Being a parent of a young child can be hard work. You want your child to be happy, healthy, and socially adjusted, not only at home but also with others.
Helping your child learn what behavior is expected and begin to control her impulses can be easier if you keep in mind her basic needs. She wants to understand the world around her, the routines and rhythms of daily life.
She more easily learns to control her body when she has been allowed movement opportunities from birth.
As she grows, her need to move can be met by including her in daily activities that have a real purpose in her life and are challenging. In this way she becomes increasingly independent.
With these foundations in place, her growth towards self-discipline will happen naturally.
You can assist her growth in self-discipline when you follow these three key principles:
Create an environment that fosters self-discipline.
Connect your child to the environment.
Make time by respecting your child’s activity.
Parents create the conditions for self-discipline.
Make your home a place with opportunities for your child to become involved in practical household chores and to be helpful in simple ways. Pay attention to what she likes to do and encourage her to do it while allowing space for her to make mistakes and learn from them.
Keep routines predictable, make sure that the adults agree on family rules, and enforce consistent expectations which provide a secure framework. Allow your young child to make some choices throughout her day like picking which shirt she wants to wear or which book she wants you to read to her.
When your child helps from the time she is young, she will start to develop self-discipline as she grows. She will feel needed and accepted as a contributing member of the family.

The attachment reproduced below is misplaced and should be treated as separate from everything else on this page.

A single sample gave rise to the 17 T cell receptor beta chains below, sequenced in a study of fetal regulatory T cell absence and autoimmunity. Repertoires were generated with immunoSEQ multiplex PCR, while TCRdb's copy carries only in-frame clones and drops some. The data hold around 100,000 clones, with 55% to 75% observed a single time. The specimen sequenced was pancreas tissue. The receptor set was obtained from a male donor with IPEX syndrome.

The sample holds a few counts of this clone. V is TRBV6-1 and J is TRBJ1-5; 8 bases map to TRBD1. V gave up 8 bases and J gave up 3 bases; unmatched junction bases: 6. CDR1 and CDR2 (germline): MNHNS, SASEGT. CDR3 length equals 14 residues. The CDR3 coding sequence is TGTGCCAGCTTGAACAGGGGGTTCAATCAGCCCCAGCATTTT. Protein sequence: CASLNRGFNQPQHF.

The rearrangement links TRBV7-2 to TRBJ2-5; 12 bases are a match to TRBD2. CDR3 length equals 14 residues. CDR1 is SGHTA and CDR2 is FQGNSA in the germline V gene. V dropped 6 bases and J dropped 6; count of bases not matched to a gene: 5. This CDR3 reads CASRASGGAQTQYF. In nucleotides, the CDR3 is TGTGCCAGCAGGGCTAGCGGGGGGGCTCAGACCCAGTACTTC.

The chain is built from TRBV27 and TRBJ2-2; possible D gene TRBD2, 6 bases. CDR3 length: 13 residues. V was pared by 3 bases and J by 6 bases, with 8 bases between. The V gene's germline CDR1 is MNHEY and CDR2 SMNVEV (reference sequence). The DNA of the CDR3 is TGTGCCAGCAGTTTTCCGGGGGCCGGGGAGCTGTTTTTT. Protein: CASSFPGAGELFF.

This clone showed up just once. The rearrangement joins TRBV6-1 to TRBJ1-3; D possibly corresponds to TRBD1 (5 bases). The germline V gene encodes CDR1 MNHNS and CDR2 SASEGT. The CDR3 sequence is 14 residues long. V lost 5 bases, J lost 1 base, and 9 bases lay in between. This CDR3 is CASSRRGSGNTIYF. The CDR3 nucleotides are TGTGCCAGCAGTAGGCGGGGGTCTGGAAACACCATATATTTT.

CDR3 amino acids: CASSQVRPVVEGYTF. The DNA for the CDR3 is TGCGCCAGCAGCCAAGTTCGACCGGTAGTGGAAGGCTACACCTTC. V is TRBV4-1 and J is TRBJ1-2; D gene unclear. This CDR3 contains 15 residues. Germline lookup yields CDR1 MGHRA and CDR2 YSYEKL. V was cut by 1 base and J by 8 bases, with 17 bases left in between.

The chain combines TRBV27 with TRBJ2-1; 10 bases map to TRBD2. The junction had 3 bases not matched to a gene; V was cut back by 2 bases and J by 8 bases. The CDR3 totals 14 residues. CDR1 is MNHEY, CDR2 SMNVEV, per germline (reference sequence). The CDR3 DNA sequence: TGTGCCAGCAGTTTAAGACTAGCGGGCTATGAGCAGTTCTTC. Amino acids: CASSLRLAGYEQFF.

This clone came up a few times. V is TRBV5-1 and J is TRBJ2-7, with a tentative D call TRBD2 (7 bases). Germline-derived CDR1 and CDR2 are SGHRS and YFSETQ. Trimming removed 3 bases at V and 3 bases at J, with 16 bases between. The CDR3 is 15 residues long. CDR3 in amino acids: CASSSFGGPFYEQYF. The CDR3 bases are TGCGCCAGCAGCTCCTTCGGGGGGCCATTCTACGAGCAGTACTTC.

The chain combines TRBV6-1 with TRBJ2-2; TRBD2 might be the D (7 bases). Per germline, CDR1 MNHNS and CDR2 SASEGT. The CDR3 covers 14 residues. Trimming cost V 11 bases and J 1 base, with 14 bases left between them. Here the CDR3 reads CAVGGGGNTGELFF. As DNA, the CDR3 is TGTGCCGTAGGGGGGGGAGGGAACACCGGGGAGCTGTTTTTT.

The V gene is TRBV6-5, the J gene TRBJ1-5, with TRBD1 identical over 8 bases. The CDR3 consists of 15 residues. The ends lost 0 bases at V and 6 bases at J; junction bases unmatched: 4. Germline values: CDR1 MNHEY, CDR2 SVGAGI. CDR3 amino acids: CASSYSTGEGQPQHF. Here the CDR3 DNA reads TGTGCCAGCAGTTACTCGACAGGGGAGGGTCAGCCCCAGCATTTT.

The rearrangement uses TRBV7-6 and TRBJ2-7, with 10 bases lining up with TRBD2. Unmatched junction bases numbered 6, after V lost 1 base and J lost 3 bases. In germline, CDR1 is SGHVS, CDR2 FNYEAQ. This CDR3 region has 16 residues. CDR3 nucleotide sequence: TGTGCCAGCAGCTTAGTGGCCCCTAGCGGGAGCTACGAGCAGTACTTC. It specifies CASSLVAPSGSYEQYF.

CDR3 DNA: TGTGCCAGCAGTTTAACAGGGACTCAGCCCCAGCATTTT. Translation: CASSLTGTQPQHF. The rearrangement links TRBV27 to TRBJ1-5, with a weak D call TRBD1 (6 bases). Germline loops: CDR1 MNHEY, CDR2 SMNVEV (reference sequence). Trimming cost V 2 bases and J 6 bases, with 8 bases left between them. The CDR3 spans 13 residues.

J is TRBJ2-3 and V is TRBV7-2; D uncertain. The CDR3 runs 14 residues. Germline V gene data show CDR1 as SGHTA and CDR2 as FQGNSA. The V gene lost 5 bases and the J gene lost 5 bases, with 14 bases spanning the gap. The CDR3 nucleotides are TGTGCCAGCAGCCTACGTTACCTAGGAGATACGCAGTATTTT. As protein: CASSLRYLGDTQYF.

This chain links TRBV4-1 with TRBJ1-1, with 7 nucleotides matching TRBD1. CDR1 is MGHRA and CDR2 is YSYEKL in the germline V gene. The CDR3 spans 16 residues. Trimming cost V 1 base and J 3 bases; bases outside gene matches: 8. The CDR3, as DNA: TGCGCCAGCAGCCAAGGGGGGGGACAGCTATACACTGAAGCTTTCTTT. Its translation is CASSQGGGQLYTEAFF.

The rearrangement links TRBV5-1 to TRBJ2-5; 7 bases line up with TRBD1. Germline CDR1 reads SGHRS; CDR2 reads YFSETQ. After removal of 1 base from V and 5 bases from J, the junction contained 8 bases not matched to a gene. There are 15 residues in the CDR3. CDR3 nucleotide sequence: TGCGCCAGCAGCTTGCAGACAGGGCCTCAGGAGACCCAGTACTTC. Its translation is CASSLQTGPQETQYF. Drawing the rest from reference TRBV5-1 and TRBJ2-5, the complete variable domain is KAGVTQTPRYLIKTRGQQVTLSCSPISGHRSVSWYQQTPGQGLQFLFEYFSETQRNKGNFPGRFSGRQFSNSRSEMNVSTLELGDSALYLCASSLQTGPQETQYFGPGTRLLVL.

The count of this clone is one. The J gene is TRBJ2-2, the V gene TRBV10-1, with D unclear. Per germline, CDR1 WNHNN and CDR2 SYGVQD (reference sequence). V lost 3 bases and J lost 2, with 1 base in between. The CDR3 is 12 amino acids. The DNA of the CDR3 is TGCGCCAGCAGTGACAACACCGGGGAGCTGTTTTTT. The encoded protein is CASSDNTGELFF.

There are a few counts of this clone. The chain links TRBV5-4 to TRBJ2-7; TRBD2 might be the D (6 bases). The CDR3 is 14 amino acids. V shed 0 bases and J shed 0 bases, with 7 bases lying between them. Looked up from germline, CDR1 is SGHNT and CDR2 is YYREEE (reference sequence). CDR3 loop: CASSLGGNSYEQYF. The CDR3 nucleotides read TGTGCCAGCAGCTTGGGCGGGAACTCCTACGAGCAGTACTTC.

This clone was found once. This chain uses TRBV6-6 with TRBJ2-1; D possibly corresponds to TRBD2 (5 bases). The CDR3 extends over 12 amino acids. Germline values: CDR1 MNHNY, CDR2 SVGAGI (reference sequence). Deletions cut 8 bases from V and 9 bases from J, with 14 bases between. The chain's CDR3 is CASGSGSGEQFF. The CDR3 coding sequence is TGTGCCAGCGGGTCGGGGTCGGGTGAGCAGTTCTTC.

Ten things you can do at home to support your child’s growth in self-discipline
- Prepare her environment with furniture and equipment that are her size. For example, when she wants to wash carrots or strawberries, she will sit at a table and chair her size and use small kitchen tools that fit her hands. Show her clear ways to do tasks such as dusting a shelf, sweeping, washing socks, wiping the table after a meal, folding up and putting away clothes, setting the table, and many more.
- Let her learn from her own mistakes. She will not work as you work, quickly and efficiently. If she is learning how to use a mop there may be soap and water on the floor when she is finished. The process is far more important to her inner growth than having clean floors. Help her to clean up by sharing the task with her rather than stepping in and doing it for her.
- Use household items and toys for their intended purpose. If your child throws her shape-sorting toy, say, “Be gentle with your toys.” Young children sometimes throw on a whim, but it doesn’t mean they are destructive. If she throws the toy again, redirect her: “Come outside and let’s throw the ball.”
- When appropriate, offer real choices. Choices should be simple, such as peanut butter or cheese on her sandwich or buying red or green apples. Too many choices are overwhelming; a handful of choices a day are enough at this age.
- Speak to her positively and sincerely. Your child will thrive with positive statements and does not need to be showered with empty praise. Instead of saying, “You’re such a good helper”, say, “Thank you for setting the table.” Instead of ordering, “Get off the table”, lift her off the table and say, “Feet on the floor.”
- Do not feel the need to reward your child for doing what you want her to do. For children the reward is in the work itself. Adults may consider ‘work’ something we must do, but for children their work is their play.
- Keep consistent routines. Children need regular sleep times, regular meals, time with family members, and opportunities to expend energy and play outside. When her days are predictable she knows what to expect.
- Set limits that work for your family, and make sure that everyone applies them. When you always give in to your child’s demands it is difficult for her to understand what is expected of her.
- Evaluate each situation before reacting. If your child has lost control, ask yourself if she is hungry, tired, frustrated, or overstimulated. Each situation calls for a different response.
- Realize that punishment doesn’t work. Punishment has limited value, as it causes the child to focus on what not to do rather than what to do, and it often makes a small problem bigger. Young children can often remember the punishment, but may not connect the punishment to the behavior that triggered it.
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